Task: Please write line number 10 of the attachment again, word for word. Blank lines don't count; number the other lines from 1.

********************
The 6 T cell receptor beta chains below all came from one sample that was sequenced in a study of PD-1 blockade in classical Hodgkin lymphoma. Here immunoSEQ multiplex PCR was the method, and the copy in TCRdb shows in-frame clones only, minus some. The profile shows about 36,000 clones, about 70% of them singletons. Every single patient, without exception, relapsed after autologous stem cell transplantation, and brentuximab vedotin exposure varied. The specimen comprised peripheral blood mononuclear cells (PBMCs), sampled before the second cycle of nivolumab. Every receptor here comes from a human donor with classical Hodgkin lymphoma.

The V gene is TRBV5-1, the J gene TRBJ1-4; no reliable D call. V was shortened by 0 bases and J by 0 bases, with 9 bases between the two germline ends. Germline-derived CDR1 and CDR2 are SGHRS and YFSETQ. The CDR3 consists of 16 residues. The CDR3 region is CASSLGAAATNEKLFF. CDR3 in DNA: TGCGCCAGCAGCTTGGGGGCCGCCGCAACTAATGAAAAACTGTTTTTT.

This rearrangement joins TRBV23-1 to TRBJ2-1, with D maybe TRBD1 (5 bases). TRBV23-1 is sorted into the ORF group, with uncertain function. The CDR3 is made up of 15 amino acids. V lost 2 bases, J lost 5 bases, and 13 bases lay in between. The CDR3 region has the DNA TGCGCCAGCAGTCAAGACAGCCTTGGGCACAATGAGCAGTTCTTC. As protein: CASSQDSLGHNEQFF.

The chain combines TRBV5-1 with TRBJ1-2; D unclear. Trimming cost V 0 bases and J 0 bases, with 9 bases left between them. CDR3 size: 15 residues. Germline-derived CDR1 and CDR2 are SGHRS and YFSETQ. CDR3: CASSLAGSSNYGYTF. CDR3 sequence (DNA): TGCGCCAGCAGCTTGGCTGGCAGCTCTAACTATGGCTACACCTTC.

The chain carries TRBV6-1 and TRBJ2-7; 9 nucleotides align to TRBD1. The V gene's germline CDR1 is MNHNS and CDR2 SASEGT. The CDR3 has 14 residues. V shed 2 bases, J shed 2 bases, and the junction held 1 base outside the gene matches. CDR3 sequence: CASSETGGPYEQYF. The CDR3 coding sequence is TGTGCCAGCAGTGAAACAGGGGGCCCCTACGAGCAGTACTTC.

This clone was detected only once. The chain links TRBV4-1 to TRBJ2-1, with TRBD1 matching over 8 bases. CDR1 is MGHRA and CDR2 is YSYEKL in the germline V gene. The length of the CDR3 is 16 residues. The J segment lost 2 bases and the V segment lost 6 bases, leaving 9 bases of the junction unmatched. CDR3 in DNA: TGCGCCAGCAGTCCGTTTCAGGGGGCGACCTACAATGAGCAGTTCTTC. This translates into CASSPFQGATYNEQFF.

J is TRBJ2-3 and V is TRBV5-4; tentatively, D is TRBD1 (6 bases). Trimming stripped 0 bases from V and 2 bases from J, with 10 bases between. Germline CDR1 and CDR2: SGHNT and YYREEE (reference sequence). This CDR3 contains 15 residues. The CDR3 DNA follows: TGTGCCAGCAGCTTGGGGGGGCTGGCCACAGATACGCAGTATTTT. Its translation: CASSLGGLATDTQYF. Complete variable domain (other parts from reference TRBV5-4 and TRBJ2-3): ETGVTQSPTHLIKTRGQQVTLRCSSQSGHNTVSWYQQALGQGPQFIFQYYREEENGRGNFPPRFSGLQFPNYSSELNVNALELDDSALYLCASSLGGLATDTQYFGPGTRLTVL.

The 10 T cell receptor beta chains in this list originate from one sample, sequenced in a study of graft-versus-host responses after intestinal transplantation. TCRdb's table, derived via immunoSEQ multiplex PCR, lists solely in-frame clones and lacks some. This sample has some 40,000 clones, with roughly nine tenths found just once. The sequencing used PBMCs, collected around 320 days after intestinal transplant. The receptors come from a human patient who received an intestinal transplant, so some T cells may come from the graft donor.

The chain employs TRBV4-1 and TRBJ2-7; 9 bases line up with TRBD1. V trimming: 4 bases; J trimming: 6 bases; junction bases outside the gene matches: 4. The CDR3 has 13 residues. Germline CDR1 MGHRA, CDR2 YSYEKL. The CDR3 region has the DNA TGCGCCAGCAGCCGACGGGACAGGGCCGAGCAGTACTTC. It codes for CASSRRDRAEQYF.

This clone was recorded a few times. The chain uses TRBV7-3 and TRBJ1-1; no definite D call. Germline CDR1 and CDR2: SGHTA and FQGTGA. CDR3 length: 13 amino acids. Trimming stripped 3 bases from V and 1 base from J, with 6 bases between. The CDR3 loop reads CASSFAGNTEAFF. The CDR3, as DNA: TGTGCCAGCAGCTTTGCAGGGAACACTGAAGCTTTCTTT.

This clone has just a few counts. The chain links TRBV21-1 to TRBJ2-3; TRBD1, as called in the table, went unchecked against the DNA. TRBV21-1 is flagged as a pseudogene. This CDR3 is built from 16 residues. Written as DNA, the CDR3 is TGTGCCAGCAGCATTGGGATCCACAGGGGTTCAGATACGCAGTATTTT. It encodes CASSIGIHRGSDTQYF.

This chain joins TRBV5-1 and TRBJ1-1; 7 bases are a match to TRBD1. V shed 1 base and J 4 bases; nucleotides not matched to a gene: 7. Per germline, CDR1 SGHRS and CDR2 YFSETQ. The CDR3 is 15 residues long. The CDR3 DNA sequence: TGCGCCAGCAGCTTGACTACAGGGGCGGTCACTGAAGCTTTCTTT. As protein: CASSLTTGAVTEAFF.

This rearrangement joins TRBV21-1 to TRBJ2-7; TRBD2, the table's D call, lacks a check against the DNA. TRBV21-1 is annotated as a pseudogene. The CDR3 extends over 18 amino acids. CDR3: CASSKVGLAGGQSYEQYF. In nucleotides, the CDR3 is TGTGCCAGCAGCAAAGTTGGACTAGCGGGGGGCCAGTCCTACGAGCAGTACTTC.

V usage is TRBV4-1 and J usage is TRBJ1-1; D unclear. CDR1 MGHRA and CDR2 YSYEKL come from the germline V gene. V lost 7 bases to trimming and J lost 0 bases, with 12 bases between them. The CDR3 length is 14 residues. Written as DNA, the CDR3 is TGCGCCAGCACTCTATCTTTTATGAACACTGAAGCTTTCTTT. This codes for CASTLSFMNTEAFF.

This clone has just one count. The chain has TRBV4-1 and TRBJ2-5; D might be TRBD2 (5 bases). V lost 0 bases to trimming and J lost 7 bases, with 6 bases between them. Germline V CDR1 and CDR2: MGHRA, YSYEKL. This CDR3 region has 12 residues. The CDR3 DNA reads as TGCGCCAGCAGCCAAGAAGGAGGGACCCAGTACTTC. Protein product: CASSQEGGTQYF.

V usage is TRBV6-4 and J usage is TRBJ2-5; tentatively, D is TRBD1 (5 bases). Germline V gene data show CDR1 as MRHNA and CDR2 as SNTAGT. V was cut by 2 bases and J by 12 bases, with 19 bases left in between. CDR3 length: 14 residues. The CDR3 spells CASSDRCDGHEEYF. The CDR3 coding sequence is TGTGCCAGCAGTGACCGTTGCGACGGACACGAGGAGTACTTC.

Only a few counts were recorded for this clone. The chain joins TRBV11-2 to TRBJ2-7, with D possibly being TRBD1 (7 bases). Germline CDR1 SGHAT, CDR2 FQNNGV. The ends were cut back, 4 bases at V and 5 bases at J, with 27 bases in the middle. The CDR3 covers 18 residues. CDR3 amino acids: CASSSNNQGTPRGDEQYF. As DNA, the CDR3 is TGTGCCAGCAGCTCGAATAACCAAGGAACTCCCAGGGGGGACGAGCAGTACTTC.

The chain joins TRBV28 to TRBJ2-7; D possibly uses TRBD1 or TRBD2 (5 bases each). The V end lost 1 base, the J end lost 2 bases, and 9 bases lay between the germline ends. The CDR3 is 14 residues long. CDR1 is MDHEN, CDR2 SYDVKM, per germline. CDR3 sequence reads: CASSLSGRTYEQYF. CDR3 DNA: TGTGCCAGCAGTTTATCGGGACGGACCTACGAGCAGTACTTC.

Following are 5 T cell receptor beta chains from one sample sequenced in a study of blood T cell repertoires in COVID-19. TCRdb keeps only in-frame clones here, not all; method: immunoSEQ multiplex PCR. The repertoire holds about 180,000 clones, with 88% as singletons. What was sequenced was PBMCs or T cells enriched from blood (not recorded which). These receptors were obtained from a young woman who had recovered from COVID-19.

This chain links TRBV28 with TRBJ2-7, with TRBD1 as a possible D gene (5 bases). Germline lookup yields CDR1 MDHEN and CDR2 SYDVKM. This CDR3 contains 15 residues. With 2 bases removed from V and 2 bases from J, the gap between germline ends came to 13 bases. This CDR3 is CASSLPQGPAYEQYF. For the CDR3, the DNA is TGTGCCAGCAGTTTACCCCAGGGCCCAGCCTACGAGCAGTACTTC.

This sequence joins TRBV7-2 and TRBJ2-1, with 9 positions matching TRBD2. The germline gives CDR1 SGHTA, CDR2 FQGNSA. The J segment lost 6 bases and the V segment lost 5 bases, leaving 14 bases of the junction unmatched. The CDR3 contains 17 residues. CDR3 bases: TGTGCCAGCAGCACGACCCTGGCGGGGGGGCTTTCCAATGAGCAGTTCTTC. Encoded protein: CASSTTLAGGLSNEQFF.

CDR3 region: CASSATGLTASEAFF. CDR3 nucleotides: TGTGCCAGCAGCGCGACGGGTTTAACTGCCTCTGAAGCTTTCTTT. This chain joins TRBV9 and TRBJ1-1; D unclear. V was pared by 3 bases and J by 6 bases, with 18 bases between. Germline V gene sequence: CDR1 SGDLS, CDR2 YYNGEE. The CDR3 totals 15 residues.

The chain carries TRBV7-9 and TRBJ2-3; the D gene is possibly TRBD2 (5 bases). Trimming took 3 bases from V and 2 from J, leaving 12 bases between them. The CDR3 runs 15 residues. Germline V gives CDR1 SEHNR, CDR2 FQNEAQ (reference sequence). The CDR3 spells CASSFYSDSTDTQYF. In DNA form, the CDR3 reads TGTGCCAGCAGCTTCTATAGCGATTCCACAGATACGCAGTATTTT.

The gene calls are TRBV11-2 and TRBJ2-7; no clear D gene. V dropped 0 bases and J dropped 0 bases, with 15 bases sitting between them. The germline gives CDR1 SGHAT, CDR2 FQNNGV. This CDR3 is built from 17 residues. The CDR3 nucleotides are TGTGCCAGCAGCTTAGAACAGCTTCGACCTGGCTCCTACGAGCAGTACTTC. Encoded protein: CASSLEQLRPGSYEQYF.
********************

This clone was recorded a few times. The chain uses TRBV7-3 and TRBJ1-1; no definite D call. Germline CDR1 and CDR2: SGHTA and FQGTGA. CDR3 length: 13 amino acids. Trimming stripped 3 bases from V and 1 base from J, with 6 bases between. The CDR3 loop reads CASSFAGNTEAFF. The CDR3, as DNA: TGTGCCAGCAGCTTTGCAGGGAACACTGAAGCTTTCTTT.